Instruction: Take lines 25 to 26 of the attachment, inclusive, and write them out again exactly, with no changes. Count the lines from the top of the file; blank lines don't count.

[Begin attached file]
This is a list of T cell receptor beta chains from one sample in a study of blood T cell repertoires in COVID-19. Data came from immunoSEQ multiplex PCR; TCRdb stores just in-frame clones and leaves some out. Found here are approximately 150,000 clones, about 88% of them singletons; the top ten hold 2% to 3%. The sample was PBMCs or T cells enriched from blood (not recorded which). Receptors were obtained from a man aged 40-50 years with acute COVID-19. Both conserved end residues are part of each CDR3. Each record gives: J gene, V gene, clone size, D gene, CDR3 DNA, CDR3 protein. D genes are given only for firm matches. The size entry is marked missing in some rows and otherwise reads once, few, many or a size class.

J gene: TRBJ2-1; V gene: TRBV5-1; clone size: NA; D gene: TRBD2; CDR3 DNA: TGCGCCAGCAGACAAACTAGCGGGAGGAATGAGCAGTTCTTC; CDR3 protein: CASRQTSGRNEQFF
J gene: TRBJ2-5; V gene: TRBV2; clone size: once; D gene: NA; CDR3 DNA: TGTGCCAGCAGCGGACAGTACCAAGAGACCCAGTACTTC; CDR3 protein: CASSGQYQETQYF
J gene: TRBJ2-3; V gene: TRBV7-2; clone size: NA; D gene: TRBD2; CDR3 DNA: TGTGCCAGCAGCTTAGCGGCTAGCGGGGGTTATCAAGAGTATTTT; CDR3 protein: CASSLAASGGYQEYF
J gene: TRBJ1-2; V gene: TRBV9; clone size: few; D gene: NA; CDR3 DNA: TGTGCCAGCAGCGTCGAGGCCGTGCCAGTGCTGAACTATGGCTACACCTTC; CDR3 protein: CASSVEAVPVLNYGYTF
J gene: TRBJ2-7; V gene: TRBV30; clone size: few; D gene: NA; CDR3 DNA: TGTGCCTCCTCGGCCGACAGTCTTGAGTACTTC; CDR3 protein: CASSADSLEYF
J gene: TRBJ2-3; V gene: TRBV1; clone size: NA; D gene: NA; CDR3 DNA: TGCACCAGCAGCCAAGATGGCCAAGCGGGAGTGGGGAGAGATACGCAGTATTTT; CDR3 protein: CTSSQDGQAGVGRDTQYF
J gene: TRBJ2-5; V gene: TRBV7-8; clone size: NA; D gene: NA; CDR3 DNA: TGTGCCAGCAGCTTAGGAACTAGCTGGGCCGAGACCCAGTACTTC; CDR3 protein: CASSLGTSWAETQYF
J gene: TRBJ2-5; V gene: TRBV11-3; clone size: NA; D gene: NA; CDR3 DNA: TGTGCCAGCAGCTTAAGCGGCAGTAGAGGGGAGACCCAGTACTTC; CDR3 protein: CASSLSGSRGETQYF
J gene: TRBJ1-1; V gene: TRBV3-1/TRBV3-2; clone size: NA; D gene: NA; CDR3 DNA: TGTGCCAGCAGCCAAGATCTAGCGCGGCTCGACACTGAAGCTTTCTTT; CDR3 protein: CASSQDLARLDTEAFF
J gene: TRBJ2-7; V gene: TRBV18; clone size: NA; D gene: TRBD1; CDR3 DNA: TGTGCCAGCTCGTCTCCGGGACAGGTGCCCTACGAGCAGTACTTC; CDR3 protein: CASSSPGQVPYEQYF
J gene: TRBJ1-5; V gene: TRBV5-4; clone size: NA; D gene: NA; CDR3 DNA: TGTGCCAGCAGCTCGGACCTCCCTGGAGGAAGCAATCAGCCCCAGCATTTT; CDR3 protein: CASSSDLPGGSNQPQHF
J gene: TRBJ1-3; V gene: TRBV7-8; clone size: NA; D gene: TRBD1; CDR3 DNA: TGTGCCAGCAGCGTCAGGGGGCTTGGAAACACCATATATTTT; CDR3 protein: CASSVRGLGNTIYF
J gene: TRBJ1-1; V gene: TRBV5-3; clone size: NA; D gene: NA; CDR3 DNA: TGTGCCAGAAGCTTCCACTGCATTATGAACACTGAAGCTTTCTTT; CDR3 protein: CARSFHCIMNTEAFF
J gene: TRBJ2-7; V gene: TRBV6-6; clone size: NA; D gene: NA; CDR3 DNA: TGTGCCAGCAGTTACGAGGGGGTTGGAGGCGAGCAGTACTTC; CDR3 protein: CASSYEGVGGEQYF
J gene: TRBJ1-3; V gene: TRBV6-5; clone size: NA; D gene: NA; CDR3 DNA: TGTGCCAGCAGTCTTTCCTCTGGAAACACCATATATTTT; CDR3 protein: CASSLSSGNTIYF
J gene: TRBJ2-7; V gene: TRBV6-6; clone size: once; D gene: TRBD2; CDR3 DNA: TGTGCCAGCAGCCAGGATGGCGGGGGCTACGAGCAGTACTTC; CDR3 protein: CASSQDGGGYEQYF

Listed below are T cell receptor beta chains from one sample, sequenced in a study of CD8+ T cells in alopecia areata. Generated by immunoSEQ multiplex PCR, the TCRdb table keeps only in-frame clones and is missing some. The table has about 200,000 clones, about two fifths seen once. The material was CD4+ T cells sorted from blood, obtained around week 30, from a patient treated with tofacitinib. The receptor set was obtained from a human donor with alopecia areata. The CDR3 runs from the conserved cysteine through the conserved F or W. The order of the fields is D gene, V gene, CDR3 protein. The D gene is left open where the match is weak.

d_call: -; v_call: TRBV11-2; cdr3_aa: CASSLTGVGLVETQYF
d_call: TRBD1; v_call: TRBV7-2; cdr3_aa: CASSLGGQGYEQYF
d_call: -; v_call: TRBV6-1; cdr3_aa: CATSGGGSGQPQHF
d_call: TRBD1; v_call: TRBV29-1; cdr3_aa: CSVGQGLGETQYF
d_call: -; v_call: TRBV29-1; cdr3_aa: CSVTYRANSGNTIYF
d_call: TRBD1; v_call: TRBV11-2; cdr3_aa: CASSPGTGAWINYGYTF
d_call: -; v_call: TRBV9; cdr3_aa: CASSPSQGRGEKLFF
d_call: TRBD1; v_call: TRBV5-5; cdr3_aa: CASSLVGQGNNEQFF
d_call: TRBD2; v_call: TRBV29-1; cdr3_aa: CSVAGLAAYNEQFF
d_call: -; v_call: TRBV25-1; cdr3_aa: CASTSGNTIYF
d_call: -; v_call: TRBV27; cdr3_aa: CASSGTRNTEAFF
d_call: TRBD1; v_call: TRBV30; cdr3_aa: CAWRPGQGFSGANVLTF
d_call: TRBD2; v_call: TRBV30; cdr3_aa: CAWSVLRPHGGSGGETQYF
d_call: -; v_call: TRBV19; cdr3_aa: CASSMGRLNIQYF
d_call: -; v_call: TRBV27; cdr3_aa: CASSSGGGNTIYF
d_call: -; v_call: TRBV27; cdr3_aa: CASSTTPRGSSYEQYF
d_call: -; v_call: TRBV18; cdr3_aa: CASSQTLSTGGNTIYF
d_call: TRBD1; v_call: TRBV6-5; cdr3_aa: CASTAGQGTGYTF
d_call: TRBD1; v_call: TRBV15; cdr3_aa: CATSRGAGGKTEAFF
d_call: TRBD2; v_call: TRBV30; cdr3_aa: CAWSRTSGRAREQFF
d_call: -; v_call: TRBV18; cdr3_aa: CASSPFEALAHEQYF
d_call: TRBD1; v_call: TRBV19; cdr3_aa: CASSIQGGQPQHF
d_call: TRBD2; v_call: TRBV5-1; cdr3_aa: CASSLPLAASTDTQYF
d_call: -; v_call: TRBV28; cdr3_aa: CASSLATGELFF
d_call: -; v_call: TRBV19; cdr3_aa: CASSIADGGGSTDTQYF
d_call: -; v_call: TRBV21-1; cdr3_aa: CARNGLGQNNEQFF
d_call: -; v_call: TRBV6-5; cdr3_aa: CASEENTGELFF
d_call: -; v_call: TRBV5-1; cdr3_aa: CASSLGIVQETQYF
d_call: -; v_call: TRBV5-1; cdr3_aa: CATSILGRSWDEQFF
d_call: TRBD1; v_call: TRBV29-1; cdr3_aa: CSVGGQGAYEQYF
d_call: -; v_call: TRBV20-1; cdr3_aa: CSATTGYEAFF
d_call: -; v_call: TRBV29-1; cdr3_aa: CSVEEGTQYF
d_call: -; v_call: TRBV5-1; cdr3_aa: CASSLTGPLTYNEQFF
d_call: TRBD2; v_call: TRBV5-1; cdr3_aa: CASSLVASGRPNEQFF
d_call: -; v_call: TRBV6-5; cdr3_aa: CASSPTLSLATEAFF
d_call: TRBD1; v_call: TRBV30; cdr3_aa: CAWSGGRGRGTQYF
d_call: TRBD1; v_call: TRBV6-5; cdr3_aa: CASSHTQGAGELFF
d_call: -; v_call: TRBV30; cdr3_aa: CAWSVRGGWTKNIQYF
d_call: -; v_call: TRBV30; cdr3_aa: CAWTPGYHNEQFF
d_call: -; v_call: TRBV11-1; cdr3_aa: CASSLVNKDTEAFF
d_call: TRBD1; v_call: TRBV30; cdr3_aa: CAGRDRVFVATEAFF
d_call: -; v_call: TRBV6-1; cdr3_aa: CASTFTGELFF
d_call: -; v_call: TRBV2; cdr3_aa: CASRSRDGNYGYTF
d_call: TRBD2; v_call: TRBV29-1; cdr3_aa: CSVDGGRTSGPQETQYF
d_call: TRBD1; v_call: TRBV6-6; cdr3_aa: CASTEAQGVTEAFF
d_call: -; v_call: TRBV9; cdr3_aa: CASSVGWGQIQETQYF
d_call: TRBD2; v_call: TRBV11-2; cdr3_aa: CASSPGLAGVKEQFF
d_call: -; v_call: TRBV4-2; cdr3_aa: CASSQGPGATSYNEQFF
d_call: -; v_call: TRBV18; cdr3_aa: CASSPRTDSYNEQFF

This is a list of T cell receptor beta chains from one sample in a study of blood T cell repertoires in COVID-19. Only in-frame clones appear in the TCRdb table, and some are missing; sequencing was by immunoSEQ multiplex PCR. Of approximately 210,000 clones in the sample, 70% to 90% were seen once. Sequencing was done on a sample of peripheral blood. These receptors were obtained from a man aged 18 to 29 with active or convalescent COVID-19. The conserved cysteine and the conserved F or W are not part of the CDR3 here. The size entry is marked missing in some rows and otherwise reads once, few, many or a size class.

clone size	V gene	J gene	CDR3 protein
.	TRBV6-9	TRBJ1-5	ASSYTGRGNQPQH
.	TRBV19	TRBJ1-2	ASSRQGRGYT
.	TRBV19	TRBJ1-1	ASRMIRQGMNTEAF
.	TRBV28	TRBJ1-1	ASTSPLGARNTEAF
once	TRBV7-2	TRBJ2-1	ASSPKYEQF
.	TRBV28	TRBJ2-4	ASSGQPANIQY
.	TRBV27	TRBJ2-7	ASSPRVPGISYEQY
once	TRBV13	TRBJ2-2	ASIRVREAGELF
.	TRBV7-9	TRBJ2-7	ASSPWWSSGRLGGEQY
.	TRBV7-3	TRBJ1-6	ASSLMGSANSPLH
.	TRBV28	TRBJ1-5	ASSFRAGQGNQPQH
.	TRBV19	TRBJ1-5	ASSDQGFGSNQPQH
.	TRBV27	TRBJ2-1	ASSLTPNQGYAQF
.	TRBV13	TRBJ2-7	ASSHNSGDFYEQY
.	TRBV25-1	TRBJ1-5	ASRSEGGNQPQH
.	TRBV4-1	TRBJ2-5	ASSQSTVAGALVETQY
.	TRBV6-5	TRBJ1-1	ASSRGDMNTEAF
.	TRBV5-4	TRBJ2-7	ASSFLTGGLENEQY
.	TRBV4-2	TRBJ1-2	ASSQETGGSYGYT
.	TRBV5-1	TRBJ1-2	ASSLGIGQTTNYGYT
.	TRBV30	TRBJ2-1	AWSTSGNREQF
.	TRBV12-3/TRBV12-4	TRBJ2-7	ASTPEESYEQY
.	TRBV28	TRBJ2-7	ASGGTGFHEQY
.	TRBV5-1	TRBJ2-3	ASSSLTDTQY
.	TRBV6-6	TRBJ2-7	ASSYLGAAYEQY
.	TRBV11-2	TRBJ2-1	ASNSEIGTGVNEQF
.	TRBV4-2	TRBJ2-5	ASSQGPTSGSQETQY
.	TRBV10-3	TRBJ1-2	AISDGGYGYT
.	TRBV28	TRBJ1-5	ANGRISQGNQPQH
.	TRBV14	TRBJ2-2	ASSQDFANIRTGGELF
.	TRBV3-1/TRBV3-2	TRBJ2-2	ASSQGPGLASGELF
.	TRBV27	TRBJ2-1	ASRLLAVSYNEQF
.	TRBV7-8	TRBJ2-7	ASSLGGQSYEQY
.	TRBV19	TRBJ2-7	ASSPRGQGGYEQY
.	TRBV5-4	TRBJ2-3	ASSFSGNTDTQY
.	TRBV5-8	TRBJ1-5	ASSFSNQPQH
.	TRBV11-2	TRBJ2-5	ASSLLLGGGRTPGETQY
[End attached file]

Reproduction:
d_call: -; v_call: TRBV9; cdr3_aa: CASSPSQGRGEKLFF
d_call: TRBD1; v_call: TRBV5-5; cdr3_aa: CASSLVGQGNNEQFF